August 25, 2009

Justify My Netflix: Mishima: A Life in Four Chapters

(Like many Netflix customers, I too can get quite lax with the timely watching and returning of my movies, which of course defeats the entire purpose of having a flat-rate rental plan in the first place. To combat that, I am now writing standardized mini-reviews of each and every movie I end up watching through Netflix, both instantly and on DVD. Don't forget, all previous 'Justify My Netflix' reviews can be found on CCLaP's main movie page.)

Mishima: A Life in Four Chapters

Today's movie: Mishima: A Life in Four Chapters, 1985 (Amazon | IMDB | Netflix | Wikipedia)

Why I added it to my queue: Because until recently, this was one of those infamously hard-to-find cult films that everyone seems to talk about but no one seems to have actually seen, an experimental tone-poem presenting random moments from the life of controversial post-war Japanese author and playwright Yukio Mishima, finally released in a gorgeous mainstream edition last year with lots of DVD extras by famed cult-movie distributor Criterion. Because it was directed by Paul Schrader, not only the helmer of such unique classics as American Gigolo and Auto Focus, but also the screenwriter of many of Martin Scorsese's most infamous films, including Taxi Driver, Raging Bull, and The Last Temptation of Christ; and not only that, but he personally considers Mishima the best movie out of them all.

The reality: Astounding; but sister, do yourself a favor and read an actual biography of Mishima first. Because the fact is that no matter how brilliant this film is -- and it's brilliant, don't get me wrong, a mesmerizing back-and-forth weaving between documentary-style scenes from Mishima's real life (filmed in black-and-white) and highly stylized scenes from his fictional work (in gloriously sparkling color), all of it tied together through the best soundtrack Philip Glass has ever created -- the simple truth is that Schrader essentially just pulled out random moments from both Mishima's life and work in order to tell this story, and that these random moments barely make sense without understanding the full context behind the moments themselves. I mean, just for one excellent example, take the scene near the beginning of the film when Mishima is wandering the rubble-filled streets of post-WW2 Tokyo, despondent and nearly suicidal because the "old guard" of Japan's literary community refuses to acknowledge his work as worthwhile; and while this is a highly evocative scene, in order to understand its true power, you simply need to know about the strict hierarchal manner in which Japan's artistic community used to work, the way that publishers there back in the 20th century would literally refuse to print the work of new authors unless it came officially endorsed by writers and professors who were already famous. The movie is full of such moments, fantastic from a visual sense but nearly incomprehensible just on their own; I highly, highly suggest reading at the very least Mishima's official Wikipedia page before attempting to take on this challenging, rewarding film.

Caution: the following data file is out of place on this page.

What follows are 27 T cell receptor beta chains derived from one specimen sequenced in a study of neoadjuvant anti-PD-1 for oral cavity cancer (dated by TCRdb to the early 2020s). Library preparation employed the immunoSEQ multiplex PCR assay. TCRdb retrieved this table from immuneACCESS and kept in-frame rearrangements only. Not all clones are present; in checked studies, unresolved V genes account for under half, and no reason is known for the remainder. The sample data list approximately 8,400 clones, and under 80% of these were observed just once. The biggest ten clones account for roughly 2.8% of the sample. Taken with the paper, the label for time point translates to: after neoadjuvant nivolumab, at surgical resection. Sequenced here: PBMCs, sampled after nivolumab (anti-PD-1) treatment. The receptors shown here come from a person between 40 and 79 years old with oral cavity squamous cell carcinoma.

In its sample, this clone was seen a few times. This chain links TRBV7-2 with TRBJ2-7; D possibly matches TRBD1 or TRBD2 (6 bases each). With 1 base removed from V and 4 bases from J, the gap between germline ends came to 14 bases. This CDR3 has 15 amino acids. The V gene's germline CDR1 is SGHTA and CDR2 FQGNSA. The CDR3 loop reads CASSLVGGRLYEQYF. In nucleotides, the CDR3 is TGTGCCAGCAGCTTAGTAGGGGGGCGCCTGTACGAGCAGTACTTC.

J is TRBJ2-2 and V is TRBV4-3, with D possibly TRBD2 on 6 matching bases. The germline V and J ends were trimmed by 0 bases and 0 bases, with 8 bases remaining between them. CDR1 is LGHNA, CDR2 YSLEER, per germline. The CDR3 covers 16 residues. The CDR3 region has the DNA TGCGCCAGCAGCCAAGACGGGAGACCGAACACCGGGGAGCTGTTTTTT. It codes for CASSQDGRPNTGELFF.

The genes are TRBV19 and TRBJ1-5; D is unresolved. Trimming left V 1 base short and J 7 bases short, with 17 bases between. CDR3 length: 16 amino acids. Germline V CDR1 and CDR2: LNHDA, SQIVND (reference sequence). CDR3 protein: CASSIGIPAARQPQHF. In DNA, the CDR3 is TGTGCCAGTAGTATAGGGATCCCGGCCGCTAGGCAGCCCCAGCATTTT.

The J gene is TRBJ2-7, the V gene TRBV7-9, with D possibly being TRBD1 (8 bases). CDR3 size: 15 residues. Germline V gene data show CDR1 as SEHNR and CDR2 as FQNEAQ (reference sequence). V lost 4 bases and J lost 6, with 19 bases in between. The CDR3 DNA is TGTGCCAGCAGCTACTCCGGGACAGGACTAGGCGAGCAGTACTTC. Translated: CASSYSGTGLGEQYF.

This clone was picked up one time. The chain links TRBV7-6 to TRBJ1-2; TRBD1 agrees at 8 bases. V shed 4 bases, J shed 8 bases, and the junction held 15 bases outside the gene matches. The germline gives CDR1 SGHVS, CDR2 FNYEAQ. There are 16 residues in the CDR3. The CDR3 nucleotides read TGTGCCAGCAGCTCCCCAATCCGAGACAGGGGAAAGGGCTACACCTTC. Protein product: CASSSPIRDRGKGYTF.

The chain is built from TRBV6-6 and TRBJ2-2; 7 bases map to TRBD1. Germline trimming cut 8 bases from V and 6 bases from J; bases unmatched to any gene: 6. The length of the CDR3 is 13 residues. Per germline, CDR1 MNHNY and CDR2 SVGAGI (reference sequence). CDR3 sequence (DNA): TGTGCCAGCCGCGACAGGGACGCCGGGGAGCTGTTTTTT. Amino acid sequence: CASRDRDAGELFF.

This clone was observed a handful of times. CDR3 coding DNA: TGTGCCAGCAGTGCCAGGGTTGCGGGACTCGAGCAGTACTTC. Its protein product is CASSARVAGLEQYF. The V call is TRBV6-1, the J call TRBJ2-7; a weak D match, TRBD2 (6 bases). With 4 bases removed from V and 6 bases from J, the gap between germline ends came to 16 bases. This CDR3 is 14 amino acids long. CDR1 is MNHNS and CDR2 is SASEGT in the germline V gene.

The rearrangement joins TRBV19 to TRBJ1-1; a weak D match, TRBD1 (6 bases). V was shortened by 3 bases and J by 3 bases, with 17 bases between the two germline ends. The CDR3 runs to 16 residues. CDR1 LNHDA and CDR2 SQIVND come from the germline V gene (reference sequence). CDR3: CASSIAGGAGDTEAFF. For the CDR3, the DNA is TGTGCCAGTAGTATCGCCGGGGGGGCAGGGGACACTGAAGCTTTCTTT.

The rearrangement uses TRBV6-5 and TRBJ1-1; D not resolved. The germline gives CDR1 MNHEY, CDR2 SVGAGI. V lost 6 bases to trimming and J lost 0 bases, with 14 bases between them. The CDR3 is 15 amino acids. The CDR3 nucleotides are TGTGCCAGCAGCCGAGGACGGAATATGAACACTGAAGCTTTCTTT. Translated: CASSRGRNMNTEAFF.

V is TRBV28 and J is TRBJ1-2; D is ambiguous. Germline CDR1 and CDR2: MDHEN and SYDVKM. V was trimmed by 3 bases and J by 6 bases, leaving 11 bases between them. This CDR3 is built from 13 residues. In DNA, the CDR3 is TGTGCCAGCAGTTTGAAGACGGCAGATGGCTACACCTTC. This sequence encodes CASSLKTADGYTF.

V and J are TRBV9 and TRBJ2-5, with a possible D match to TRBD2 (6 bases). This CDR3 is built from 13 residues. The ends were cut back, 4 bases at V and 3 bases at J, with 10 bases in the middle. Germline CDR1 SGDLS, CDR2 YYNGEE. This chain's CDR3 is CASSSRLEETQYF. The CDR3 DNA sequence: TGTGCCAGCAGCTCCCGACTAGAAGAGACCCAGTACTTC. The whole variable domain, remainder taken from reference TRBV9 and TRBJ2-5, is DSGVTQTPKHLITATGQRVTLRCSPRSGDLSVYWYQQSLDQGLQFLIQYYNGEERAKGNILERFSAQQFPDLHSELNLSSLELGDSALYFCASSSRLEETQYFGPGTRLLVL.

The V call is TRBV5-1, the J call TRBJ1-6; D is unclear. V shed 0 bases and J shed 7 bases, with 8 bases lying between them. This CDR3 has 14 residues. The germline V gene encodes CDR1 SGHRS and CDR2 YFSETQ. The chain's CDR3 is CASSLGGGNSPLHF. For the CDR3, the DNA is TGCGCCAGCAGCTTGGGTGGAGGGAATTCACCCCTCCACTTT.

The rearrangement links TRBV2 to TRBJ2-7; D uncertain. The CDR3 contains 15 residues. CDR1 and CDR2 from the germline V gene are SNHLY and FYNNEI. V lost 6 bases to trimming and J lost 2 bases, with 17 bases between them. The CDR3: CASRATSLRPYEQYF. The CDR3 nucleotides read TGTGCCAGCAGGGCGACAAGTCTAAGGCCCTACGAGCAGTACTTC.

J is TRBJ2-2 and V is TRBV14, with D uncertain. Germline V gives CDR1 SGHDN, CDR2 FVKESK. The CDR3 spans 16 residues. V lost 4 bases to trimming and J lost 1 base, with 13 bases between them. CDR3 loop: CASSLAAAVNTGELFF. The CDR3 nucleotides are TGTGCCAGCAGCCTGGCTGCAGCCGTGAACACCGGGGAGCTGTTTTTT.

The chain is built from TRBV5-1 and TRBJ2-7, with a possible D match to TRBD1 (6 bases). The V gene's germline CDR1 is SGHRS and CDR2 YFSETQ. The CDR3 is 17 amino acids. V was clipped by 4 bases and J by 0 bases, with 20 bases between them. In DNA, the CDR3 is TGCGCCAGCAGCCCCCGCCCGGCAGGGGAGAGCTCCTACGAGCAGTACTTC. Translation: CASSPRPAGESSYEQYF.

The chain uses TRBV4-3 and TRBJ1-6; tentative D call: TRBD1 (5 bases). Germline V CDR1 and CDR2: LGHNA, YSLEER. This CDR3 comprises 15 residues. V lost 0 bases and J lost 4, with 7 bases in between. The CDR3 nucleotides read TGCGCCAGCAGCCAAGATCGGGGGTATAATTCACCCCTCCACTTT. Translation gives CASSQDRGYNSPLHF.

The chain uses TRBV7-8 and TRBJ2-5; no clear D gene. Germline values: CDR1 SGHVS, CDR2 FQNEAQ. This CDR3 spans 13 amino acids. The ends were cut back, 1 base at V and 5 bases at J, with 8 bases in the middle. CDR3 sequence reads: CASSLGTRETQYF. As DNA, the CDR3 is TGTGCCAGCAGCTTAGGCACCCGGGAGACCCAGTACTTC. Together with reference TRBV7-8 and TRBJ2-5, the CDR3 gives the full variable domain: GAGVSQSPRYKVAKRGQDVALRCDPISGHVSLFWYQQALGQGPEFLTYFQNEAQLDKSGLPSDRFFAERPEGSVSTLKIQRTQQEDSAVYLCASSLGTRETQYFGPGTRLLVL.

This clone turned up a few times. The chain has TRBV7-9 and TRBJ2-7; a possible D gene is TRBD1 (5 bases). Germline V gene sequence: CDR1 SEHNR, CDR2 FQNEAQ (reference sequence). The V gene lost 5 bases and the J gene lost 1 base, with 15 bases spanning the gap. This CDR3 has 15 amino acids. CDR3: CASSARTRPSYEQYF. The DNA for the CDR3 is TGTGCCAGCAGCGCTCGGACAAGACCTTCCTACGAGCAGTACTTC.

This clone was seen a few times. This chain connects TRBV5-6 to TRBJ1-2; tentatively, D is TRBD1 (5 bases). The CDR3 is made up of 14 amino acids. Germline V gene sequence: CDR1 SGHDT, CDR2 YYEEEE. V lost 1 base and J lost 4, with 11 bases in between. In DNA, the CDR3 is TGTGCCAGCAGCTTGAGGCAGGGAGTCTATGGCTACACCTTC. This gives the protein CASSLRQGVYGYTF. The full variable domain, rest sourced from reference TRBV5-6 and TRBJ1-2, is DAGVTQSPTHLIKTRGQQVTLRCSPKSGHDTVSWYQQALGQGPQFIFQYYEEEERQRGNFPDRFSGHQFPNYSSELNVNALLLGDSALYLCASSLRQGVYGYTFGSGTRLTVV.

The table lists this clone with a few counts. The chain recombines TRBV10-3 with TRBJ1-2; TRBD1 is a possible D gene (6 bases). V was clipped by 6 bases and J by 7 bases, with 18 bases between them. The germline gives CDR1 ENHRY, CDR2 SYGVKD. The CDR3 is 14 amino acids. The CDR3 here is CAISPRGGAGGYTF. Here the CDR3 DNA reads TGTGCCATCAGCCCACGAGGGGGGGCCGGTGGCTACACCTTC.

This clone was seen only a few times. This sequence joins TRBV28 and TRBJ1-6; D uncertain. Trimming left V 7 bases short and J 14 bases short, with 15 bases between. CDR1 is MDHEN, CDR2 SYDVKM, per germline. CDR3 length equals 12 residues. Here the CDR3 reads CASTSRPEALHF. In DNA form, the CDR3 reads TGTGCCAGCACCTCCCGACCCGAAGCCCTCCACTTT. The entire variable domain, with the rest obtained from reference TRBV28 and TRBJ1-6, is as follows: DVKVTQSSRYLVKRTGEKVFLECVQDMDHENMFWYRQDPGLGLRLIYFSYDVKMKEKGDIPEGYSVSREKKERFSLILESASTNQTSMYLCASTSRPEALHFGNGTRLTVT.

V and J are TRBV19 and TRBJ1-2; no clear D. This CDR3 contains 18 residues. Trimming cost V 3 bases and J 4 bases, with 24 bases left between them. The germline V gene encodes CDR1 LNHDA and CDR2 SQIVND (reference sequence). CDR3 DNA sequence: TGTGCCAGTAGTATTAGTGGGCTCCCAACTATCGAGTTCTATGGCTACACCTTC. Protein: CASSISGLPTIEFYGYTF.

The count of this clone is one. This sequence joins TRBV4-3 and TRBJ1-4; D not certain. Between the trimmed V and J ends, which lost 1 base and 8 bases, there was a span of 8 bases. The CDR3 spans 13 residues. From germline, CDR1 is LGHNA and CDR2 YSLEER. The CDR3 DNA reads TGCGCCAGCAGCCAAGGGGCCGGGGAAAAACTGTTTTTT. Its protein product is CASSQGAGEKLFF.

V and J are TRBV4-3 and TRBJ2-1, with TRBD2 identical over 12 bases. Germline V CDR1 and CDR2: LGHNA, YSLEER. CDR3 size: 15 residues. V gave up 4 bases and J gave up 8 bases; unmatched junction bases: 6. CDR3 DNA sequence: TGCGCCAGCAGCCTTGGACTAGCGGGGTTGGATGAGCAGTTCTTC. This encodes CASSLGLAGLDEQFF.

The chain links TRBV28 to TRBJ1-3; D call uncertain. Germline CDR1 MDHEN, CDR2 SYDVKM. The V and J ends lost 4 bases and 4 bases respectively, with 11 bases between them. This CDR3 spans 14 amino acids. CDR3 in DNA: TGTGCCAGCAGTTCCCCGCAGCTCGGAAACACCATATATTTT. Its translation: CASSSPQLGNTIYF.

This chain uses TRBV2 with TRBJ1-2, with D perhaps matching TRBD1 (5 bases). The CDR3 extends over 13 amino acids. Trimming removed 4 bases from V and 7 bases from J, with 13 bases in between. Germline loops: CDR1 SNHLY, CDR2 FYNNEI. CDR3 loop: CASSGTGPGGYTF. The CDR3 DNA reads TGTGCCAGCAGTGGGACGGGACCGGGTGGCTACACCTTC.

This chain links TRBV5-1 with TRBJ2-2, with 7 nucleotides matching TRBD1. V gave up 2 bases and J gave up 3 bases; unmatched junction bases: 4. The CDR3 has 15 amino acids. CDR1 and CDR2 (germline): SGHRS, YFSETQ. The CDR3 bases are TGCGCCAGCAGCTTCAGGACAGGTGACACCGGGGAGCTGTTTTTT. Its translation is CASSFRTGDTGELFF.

Strangest piece of trivia: Mishima's family originally cooperated with the making of this movie; but when Schrader decided to include a scene of Mishima visiting a gay bar (an aspect of his personality still shrouded in mystery to this day), the family pulled their assistance. It's for this reason, plus the controversial nature of Mishima himself*, that the film has to this day still never had an official release in Japan itself, and is only available there as an import.

Worth your time? Absolutely

*And by the way, Westerners, if you still don't know anything about Mishima's life and work, you really owe it to yourself to sit down and learn more about this fascinating artist -- a guy who went from a cowtowed closeted bisexual in the aftermath of a devastating war, to a body-building radical right-wing military nut by the time the '60s rolled around; someone fascinated almost of the point of obsession with the most decadent parts of the Western lifestyle, yet who came to believe in the moral imperative of Japan rearming itself and refusing to apologize for the atrocities they committed during the war; someone who eventually killed himself publicly via hari-kari during a failed attempt to take over Japan's fledgling "Self-Defense Forces" during the height of the countercultural years. His prodigious artistic output reflects all of these aspects of his complex personality and a lot more; you're really missing out by not having at least a basic understanding of him and his oeuvre.

Filed by Jason Pettus at 3:14 PM, August 25, 2009. Filed under: Movies | Reviews |